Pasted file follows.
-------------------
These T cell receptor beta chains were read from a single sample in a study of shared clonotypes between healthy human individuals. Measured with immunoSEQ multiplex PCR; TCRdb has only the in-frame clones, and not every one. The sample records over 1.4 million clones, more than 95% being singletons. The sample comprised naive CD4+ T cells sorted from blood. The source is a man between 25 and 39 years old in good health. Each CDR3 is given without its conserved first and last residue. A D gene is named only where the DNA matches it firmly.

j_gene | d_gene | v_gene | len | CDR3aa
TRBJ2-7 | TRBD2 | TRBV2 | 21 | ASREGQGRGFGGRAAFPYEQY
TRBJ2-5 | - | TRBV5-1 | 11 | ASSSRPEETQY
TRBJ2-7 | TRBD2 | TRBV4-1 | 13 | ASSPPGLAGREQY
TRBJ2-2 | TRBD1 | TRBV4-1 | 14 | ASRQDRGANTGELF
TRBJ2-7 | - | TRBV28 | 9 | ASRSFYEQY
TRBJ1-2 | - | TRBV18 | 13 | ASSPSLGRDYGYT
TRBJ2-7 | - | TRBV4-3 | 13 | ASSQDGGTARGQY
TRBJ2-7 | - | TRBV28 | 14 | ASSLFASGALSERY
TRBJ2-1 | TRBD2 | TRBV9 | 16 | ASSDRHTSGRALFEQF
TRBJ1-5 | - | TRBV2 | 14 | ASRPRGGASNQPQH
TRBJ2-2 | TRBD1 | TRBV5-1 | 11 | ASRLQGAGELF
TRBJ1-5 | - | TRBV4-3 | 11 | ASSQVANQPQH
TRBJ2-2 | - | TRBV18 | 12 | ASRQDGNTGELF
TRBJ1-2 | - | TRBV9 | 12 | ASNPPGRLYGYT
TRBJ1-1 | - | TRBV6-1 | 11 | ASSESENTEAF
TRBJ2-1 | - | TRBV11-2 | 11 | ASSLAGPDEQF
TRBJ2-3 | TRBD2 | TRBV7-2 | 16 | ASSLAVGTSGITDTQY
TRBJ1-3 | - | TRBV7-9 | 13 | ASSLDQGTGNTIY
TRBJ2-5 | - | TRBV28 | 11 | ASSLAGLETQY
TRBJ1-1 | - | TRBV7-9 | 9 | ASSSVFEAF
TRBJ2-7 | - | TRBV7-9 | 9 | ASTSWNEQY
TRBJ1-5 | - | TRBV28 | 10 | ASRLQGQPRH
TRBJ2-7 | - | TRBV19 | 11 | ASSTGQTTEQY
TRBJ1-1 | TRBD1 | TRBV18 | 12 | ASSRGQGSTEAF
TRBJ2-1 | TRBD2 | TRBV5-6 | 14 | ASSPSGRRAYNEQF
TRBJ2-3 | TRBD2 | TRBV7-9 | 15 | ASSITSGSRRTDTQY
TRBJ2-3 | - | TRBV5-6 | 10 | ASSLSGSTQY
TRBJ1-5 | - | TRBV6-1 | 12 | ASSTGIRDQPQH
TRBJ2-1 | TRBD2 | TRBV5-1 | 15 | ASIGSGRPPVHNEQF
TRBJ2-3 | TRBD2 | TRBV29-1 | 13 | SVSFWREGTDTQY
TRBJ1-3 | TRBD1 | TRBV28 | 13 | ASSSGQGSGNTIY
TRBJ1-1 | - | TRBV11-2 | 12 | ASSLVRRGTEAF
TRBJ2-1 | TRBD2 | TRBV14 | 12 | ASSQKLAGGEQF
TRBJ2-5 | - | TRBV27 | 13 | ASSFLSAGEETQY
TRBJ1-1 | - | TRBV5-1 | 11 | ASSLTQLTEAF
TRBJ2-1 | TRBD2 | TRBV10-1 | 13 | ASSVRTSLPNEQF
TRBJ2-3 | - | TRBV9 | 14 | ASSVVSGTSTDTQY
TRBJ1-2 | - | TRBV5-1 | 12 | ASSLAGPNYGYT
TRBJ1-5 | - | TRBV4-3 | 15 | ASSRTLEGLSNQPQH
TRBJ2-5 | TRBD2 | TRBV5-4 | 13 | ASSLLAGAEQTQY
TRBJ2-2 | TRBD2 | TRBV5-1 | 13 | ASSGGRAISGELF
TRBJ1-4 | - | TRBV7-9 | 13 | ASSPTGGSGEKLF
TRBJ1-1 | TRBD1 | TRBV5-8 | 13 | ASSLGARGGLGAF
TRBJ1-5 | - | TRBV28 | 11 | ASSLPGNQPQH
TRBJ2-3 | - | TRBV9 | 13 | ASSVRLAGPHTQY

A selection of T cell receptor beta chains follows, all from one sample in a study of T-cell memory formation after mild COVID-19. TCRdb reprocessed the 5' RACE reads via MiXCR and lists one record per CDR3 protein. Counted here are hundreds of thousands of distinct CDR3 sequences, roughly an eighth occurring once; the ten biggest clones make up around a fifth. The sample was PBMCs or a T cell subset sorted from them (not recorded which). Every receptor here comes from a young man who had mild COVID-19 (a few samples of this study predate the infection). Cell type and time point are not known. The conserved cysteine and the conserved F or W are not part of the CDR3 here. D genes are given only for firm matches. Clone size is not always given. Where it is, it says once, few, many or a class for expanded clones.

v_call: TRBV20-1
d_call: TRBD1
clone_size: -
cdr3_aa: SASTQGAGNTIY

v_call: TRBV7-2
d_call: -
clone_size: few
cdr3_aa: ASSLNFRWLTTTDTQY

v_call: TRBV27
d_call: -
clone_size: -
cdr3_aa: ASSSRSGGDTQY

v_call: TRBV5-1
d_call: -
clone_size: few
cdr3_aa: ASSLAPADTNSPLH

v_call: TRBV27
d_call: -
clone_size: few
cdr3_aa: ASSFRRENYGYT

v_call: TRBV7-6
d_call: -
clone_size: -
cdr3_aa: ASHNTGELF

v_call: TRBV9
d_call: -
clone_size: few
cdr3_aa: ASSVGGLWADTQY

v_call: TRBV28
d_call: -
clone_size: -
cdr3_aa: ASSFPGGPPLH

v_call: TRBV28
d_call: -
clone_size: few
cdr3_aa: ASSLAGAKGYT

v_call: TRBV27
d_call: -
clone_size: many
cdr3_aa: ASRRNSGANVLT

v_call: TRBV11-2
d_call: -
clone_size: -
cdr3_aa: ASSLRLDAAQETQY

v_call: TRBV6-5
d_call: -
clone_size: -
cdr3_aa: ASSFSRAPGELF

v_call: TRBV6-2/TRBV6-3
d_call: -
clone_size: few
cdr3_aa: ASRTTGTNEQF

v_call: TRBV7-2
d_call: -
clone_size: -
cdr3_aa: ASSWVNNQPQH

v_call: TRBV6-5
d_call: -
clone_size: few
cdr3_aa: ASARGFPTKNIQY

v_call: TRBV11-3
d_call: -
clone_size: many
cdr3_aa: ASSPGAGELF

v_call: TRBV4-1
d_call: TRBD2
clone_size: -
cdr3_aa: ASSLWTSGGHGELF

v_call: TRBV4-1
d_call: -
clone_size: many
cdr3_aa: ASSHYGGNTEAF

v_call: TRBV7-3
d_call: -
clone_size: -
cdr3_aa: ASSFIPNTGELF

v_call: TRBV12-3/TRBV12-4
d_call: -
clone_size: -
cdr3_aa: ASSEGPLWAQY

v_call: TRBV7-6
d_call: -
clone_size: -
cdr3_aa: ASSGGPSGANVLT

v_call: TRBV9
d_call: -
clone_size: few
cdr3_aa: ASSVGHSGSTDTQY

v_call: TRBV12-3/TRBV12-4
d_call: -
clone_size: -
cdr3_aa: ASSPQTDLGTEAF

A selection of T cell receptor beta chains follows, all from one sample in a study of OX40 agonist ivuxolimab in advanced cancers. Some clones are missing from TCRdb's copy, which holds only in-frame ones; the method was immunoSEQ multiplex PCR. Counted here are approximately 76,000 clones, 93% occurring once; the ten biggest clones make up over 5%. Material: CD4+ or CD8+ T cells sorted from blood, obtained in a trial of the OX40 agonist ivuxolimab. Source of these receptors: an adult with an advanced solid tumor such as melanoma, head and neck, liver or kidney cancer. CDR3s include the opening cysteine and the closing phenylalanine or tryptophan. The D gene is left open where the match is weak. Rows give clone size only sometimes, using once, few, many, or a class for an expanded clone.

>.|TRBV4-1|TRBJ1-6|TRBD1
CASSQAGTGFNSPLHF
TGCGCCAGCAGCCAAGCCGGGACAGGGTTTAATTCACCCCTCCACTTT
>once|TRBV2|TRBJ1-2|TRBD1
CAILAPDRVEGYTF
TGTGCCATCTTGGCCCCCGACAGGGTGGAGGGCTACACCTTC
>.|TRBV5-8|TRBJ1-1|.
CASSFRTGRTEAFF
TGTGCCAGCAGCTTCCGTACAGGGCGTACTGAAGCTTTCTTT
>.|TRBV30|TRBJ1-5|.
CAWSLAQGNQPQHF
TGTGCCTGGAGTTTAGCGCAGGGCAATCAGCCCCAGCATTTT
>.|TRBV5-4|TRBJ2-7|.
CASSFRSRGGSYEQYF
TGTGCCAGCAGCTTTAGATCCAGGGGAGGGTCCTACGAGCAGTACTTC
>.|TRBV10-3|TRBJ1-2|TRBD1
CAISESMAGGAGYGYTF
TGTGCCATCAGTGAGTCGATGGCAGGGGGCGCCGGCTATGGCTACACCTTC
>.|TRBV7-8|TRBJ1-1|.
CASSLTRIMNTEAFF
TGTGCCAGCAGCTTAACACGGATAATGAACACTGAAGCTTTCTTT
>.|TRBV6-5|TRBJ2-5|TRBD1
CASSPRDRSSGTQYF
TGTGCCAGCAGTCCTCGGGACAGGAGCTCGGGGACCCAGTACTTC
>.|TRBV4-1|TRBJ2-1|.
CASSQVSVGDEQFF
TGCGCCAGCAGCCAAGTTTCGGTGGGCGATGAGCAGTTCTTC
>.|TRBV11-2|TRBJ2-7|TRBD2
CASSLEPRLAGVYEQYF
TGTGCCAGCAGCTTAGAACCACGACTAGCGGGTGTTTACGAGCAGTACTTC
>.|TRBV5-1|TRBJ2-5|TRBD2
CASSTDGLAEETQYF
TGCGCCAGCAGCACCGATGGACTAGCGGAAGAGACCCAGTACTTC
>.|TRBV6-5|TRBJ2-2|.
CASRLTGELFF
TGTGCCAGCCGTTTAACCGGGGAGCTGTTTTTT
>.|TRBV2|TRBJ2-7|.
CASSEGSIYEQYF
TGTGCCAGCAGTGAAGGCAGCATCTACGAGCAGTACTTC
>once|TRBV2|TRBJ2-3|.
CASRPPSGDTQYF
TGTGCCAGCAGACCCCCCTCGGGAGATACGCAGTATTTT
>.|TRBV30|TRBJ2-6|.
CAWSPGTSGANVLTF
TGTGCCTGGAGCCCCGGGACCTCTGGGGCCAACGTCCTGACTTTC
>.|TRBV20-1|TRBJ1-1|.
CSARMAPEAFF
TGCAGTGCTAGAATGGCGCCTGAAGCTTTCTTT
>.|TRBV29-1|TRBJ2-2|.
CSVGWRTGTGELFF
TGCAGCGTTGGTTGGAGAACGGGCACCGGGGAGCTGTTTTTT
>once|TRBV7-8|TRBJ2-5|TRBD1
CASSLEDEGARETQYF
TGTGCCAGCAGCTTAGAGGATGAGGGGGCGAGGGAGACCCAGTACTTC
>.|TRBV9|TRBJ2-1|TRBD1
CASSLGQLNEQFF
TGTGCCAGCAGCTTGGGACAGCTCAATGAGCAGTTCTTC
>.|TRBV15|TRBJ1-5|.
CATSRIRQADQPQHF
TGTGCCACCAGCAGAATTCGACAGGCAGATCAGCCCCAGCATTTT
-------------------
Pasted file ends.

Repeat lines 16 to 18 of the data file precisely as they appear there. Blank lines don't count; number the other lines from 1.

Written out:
TRBJ1-2 | - | TRBV9 | 12 | ASNPPGRLYGYT
TRBJ1-1 | - | TRBV6-1 | 11 | ASSESENTEAF
TRBJ2-1 | - | TRBV11-2 | 11 | ASSLAGPDEQF